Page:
If you are a coach you can do this with your clients and help them focus on their positive and ideal selves. Help them write down as much details of their ideal lives and to judge how much of that ideal life is influenced by internal values or something they are picking up from someone else’s values. Discuss it. I’m sure you can do the job well.

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Depression and Anxiety vs. Sorrow and Fear What is means to us.

In a recent discussion with Dr. Steven Brownlow ( we discussed the difference between depression vs. sorrow and anxiety vs. fear. The thoughts were important and worthwhile sharing. The distinctions are not really clear to many folk, and can be really important when dealing with these emotions either in yourself or in loved ones.
The distinction can be especially important when you seek to set emotional goals for yourself. The type of work you need to do and what you can expect to achieve can be significantly different depending on what type of emotion you are actually experiencing.

While I have already blogged about the different types of depression and how one might deal with a non-clinical depression in a positive manner, in this blog I will use the term in a technical manner and not as the popular term. That will help us to see some characteristics of the clinical state that is not in the popular usage of the word “Depression.”

Depression and anxiety are the subjects of psychotherapy. One way of defining psychotherapy is that the therapist attempts to have the client’s subjective view of reality coincide with the objective view. When a person is clinically depressed (for purposes of this blog at least) one can say that the person feels sad, lacks motivation, etc., and attributes those feelings to circumstances that are not based in reality. He or she sees the world as a hostile or grim place and feels hopeless and helpless as a result.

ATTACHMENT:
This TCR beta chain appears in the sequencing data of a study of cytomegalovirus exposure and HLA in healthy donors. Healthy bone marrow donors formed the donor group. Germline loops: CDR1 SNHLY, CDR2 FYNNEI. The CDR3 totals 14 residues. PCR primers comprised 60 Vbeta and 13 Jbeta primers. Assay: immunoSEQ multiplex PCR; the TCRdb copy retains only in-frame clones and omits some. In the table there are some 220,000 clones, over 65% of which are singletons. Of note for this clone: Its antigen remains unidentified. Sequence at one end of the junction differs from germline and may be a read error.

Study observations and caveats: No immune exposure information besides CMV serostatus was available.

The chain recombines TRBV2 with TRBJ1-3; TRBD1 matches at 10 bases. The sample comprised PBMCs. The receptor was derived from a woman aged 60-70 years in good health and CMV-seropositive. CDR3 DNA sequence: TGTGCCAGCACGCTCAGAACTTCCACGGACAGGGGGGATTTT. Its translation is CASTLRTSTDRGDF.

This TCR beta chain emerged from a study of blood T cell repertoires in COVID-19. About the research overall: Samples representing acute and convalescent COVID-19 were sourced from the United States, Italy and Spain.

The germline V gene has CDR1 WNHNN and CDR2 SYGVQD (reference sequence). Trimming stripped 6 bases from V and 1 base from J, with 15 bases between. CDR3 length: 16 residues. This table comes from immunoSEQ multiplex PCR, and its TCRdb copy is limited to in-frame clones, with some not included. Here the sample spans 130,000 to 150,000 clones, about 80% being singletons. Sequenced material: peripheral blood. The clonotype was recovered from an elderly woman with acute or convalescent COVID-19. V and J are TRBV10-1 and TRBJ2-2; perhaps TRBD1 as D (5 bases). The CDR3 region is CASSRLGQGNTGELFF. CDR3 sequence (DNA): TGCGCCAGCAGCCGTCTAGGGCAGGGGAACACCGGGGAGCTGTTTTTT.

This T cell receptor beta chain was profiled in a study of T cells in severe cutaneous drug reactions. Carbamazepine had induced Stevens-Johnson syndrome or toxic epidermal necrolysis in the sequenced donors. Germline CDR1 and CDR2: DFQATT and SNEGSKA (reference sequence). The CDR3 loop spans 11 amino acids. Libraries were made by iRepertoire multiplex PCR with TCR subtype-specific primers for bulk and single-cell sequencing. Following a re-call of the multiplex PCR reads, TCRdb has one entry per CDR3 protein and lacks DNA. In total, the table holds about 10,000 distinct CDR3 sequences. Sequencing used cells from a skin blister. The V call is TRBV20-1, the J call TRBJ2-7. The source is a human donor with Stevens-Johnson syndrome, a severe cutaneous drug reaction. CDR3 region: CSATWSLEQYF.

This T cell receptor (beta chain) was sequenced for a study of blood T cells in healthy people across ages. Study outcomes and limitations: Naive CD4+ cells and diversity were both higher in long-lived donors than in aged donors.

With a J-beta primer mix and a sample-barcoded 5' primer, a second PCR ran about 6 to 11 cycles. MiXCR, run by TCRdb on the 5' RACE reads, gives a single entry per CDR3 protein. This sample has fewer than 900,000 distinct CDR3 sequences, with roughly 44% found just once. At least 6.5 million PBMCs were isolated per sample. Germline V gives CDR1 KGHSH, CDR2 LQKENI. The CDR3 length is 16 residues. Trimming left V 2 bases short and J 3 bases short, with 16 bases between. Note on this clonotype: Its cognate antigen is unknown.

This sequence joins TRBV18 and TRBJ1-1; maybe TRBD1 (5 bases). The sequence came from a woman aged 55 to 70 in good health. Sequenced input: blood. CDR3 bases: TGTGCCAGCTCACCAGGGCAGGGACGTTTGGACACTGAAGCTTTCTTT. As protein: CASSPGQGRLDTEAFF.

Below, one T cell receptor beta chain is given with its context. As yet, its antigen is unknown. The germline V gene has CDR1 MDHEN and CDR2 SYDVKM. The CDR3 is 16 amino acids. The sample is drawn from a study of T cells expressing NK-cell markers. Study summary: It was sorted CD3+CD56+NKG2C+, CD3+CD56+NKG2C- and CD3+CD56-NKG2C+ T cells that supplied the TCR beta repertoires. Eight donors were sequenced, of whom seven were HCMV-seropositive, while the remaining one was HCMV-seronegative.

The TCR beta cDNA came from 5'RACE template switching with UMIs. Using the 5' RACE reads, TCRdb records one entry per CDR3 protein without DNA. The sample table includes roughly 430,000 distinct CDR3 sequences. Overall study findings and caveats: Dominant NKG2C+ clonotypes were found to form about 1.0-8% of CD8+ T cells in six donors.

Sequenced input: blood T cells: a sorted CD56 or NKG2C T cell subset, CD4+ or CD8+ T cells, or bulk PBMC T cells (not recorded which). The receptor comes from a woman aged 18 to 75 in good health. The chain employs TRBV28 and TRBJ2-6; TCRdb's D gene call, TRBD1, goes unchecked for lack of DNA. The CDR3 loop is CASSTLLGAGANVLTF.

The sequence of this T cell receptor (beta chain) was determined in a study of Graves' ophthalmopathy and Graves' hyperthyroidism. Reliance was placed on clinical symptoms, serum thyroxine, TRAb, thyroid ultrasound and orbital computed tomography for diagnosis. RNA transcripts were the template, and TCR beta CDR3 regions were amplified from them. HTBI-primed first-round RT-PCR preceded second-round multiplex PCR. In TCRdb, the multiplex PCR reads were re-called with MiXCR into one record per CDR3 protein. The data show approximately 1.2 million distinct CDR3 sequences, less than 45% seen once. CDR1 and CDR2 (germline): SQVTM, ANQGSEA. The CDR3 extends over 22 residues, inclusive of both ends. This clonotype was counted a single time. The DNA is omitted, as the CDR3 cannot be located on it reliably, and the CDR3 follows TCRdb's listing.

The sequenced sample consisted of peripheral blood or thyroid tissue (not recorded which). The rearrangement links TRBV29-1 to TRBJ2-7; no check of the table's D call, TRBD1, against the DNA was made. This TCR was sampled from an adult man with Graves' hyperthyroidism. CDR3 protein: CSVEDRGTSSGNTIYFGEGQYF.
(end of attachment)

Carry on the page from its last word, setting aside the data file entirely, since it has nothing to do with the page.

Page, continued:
Clinical anxiety has a similar dynamic. A person feels anxious because of a subjective perception that does not reflect the objective reality. One is afraid of spiders even though the spiders one sees are not dangerous. A person can suffer from overwhelming anxiety due to a trauma that happened in the past, even though it cannot happen in present circumstance. Such is the dynamic in PTSD, for example. A soldier will play out his or her anxiety at home far from the battlefield. And the anxiety might pervade his or her whole world-view. Now, you will argue that there is a real fear here and the behavior is caused by a real fear. That is true. But the fear is fueled and constructed from an anxiety that is based in an unrealistic, subjective perception and not objective reality.